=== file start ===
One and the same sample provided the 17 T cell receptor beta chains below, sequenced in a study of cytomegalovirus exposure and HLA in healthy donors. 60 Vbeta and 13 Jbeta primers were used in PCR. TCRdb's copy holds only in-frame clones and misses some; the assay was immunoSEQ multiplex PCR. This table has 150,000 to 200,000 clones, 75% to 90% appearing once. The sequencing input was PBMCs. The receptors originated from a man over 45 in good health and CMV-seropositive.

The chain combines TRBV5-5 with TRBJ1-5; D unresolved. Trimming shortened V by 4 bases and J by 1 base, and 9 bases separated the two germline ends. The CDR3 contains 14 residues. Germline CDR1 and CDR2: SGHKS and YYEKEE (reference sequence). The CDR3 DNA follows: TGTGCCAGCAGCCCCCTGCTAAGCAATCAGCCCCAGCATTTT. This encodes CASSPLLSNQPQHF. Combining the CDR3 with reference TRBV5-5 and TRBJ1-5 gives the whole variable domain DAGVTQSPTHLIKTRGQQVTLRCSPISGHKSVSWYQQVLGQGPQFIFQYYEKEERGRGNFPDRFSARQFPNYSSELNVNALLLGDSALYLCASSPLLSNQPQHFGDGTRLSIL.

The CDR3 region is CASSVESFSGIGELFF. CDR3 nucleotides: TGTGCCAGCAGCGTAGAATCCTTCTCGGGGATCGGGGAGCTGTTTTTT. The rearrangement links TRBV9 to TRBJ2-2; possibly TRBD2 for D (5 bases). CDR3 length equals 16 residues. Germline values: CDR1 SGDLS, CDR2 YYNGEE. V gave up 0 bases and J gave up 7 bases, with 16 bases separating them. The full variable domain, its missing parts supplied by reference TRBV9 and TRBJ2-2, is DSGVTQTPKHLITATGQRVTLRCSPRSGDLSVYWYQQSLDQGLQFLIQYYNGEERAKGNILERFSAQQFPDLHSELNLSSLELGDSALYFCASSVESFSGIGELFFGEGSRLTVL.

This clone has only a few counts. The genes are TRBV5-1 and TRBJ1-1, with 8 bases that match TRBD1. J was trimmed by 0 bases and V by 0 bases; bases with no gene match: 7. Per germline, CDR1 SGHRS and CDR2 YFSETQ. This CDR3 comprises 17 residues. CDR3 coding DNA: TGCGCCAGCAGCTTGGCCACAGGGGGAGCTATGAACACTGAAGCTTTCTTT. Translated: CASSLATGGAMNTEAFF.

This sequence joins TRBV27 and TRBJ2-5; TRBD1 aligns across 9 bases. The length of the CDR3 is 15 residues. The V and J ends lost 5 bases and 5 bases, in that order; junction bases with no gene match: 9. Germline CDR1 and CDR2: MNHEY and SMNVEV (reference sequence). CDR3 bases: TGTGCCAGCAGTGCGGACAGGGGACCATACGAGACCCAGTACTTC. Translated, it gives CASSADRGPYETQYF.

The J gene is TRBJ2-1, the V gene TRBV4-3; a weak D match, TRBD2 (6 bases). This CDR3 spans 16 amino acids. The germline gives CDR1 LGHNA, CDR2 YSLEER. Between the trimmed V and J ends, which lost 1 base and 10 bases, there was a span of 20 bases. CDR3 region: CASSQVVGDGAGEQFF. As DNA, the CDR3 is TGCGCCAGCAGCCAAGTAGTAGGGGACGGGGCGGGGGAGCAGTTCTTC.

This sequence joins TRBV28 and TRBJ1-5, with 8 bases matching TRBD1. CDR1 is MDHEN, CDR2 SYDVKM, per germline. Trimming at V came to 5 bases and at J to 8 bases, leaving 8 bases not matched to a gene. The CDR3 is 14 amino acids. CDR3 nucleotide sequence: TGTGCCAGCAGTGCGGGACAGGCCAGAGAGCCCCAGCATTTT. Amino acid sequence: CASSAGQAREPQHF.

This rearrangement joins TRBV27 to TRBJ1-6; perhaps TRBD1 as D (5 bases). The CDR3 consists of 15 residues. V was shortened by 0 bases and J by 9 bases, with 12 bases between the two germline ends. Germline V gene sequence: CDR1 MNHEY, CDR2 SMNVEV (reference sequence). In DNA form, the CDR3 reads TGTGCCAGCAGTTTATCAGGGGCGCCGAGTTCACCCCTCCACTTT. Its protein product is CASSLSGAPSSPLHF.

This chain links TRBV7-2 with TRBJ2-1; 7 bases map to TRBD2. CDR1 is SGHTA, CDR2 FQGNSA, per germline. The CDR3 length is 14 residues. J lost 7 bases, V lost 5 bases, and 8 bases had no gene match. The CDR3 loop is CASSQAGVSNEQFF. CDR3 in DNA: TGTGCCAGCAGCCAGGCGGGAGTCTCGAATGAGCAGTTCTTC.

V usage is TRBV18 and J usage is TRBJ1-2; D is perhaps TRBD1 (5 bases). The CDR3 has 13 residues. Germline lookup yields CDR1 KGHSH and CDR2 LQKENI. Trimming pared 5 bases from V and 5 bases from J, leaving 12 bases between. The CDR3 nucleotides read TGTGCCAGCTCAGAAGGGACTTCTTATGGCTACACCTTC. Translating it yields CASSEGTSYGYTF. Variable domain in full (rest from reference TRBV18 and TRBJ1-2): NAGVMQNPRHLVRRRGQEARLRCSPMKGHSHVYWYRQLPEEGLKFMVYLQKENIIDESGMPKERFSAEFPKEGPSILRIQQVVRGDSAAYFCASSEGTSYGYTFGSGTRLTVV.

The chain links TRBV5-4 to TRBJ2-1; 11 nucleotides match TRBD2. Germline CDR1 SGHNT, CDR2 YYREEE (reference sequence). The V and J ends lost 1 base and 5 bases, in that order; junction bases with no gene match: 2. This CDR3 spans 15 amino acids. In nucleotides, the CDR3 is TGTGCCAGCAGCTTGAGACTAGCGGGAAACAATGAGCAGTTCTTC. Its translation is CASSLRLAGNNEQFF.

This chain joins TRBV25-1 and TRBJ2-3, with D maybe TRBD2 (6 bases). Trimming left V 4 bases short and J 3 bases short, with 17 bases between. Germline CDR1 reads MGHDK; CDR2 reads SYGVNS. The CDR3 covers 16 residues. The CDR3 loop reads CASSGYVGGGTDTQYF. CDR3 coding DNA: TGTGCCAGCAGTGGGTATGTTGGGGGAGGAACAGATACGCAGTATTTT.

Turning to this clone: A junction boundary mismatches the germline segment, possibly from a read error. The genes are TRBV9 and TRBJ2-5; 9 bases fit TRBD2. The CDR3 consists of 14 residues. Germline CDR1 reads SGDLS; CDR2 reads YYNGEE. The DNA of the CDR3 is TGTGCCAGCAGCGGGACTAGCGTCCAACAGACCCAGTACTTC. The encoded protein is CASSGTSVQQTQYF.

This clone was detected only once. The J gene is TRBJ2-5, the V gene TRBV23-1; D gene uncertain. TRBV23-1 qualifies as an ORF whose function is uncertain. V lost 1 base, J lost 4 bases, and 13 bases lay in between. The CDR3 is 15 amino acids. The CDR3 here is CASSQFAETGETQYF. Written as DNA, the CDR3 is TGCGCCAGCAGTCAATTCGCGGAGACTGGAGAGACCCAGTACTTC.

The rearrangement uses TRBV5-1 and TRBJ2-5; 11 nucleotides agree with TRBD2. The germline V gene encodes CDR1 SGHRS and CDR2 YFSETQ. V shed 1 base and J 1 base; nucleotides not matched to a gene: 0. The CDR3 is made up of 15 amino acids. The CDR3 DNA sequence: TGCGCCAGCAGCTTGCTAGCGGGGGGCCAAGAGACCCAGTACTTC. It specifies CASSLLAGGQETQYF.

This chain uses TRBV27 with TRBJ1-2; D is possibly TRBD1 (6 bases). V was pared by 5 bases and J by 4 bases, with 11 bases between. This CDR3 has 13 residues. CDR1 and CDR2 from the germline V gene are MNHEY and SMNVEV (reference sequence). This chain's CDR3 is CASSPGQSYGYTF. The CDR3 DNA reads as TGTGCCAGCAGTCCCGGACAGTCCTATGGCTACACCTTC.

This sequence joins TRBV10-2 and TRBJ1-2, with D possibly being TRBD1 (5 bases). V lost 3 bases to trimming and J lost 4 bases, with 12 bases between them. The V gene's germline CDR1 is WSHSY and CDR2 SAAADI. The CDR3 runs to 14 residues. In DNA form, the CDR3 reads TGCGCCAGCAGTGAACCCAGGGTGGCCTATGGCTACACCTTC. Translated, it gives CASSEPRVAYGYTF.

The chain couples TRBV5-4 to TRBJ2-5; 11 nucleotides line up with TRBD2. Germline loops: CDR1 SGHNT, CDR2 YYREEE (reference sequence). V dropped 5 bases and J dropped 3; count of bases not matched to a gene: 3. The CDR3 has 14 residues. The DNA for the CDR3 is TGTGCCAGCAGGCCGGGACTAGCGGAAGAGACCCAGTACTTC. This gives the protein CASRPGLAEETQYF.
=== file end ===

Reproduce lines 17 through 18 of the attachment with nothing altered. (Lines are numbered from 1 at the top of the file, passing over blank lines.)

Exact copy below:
This sequence joins TRBV10-2 and TRBJ1-2, with D possibly being TRBD1 (5 bases). V lost 3 bases to trimming and J lost 4 bases, with 12 bases between them. The V gene's germline CDR1 is WSHSY and CDR2 SAAADI. The CDR3 runs to 14 residues. In DNA form, the CDR3 reads TGCGCCAGCAGTGAACCCAGGGTGGCCTATGGCTACACCTTC. Translated, it gives CASSEPRVAYGYTF.

The chain couples TRBV5-4 to TRBJ2-5; 11 nucleotides line up with TRBD2. Germline loops: CDR1 SGHNT, CDR2 YYREEE (reference sequence). V dropped 5 bases and J dropped 3; count of bases not matched to a gene: 3. The CDR3 has 14 residues. The DNA for the CDR3 is TGTGCCAGCAGGCCGGGACTAGCGGAAGAGACCCAGTACTTC. This gives the protein CASRPGLAEETQYF.